Cork sell the crowd a pup before Kerry wolf them down whole
Two early goals for the Rebels gave the Munster Final the false appearance of a contest
Kerry’s Stephen O’Brien scores their first goal past Mark White. Photograph: Ryan Byrne/Inpho
Cork 2-4 Kerry 3-18
This Munster Final was a bit of a game for a while and then it was nothing for an age. Kerry got nailed for two early goals and still ended up running out with their biggest win over Cork since 1938. They head on to the Super 8s in fine fettle, full of running and scoring and, notably, excellent tackling. But Cork, dear Lord, Cork.
Ronan McCarthy becomes the fourth Cork manager to lose to Eamonn Fitzmaurice’s Kerry in just six years. The final margin was 17 points and it would have passed 20 handily enough if Kerry had kept their foot to the floor. Cork put in a spirited opening 10 minutes but all it did was delay the point at which Kerry disappeared across the horizon.
The thing about snatching a couple of early goals against Kerry is that needs to be the start of the conversation rather than your whole argument. When Cork ran in a pair of identikit three-pointers in the opening 10 minutes, the game was afoot. When they only added a single point for the rest of the first half, the game was gone.
Those goals from Jamie O’Sullivan and Mark Collins amounted to false advertising. They sold the 27,764 crowd in Páirc Uí Chaoimh a contest when all that was on offer was the now predictable cakewalk. Kerry were slicker, faster, fitter and more accurate. There was altogether too much snap to their play for a leaden-footed Cork to handle.
You wouldn’t even call the Cork goals speedbumps. Speedbumps are supposed to slow you down. After O’Sullivan’s goal in the second minute, palmed home after terrific work by Ruairí Deane on the edge of the square, Cork could only hold the lead for another three minutes. First David Clifford stuck his first point of the night and then Stephen O’Brien skated through the middle of the Cork defence and roofed a finish after a 45-metre run. Five minutes in and the score stood at Kerry 1-1 Cork 1-0.
Kerry were rampant under what still felt like a midday sun. Seán O’Shea thundered through to clank the crossbar with a shot, James O’Donoghue’s follow up was blocked out for a 45. Paul Geaney rifled a point with the outside of his boot after Clifford picked him out with a quick sideline ball and Kerry were two ahead and unlucky that it wasn’t more.
The second Cork goal came a minute later, a carbon copy of the first with Deane scudding through the Kerry rear-guard and lofting a cross for Collins to tap to the net. And when Luke Connolly zinged an audacious score with the outside of his left boot on the run a minute later, it put them 2-1 to ahead 1-2.
Connolly even turned and pointed his finger to the crowd, an act of bravado that felt a bit previous even as it happened. And so it proved. Connolly’s point, gorgeous and all as it was, turned out to be Cork’s last score for 35 minutes. They didn’t score again from play until Peter Kelleher looped over a point with five minutes of the game to go.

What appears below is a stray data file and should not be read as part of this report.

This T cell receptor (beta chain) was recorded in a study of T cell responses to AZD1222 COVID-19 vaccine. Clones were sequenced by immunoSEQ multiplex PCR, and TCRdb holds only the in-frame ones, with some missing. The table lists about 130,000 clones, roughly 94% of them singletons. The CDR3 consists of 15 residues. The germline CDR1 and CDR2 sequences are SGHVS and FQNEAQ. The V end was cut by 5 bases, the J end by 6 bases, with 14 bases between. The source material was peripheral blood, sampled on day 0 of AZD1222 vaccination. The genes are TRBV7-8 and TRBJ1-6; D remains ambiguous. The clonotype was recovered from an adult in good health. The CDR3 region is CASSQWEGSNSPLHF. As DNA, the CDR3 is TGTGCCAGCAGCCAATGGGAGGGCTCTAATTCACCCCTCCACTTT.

Kerry just shrugged their shoulders and ate them whole. Their movement was a world apart from anything Cork could come up with. Clifford tortured Sam Ryan, turning him inside and out with and without the ball. Ryan’s black card for pulling him down on 17 minutes was possibly a little on the harsh side but in truth, referee Ciarán Branagan was doing him a favour.
By that stage, Kerry were 1-5 to 2-1 ahead. They were zig-zagging the ball over and back in their attack, with Geaney, Clifford and O’Donoghue all on plenty of ball. Geaney fisted a smart point on 21 minutes, Paul Murphy zipped up to join in the fun soon after. O’Shea iced a free, Clifford tacked on another. Drip, drip, drip.
Kerry went in 1-11 to 2-1 ahead at the break and if Cork’s notions weren’t beaten out of them by that stage, Geaney’s first goal a minute after the break did the trick. Clifford should have banged in one of his own a minute later but it was deflected out for a 45. By then, it was training session stuff.
All you could do for the rest of the night was keep score and wonder at where Kerry can go. And more to the point, where Cork have gone.
CORK: Mark White; Sam Ryan, Jamie O’Sullivan (1-0), Kevin Flahive; Kevin Crowley, Stephen Cronin, Tomás Clancy; Aidan Walsh, Ian Maguire; Kevin O’Driscoll, Seán White, Ruairí Deane; John O’Rourke, Mark Collins (1-1), Luke Connolly (0-2, one free).
Subs: Brian O’ Driscoll for O’Sullivan (temp, 4-6 mins); James Loughrey for Ryan (b/c, 21); Paul Kerrigan for Deane (bc, 33); Brian Hurley for O’Rourke (half-time); Peter Kelleher (0-1) for K O’Driscoll (39); B O’Driscoll for Cronin (58); Colm O’Neill for Walsh (59).
KERRY: Shane Murphy; Jason Foley, Peter Crowley, Brian O Beaglaoich; Paul Murphy (0-2), Tadhg Morley, Gavin White (0-1); David Moran, Jack Barry; Micheal Burns, Seán O’Shea (0-4, one free, two 45s), Stephen O’Brien (1-0); David Clifford (0-2), Paul Geaney (2-5), James O’Donoghue (0-3, one free).
Subs: Kevin McCarthy for O’Brien (b/c, 26 mins); Darran O’Sullivan for Burns, (half-time); Mark Griffin for Foley (54); Kieran Donaghy for Clifford (56); Barry John Keane (0-1) for O’Donoghue (59); Killian Young for Morley (64).
Referee: Ciarán Branagan (Down)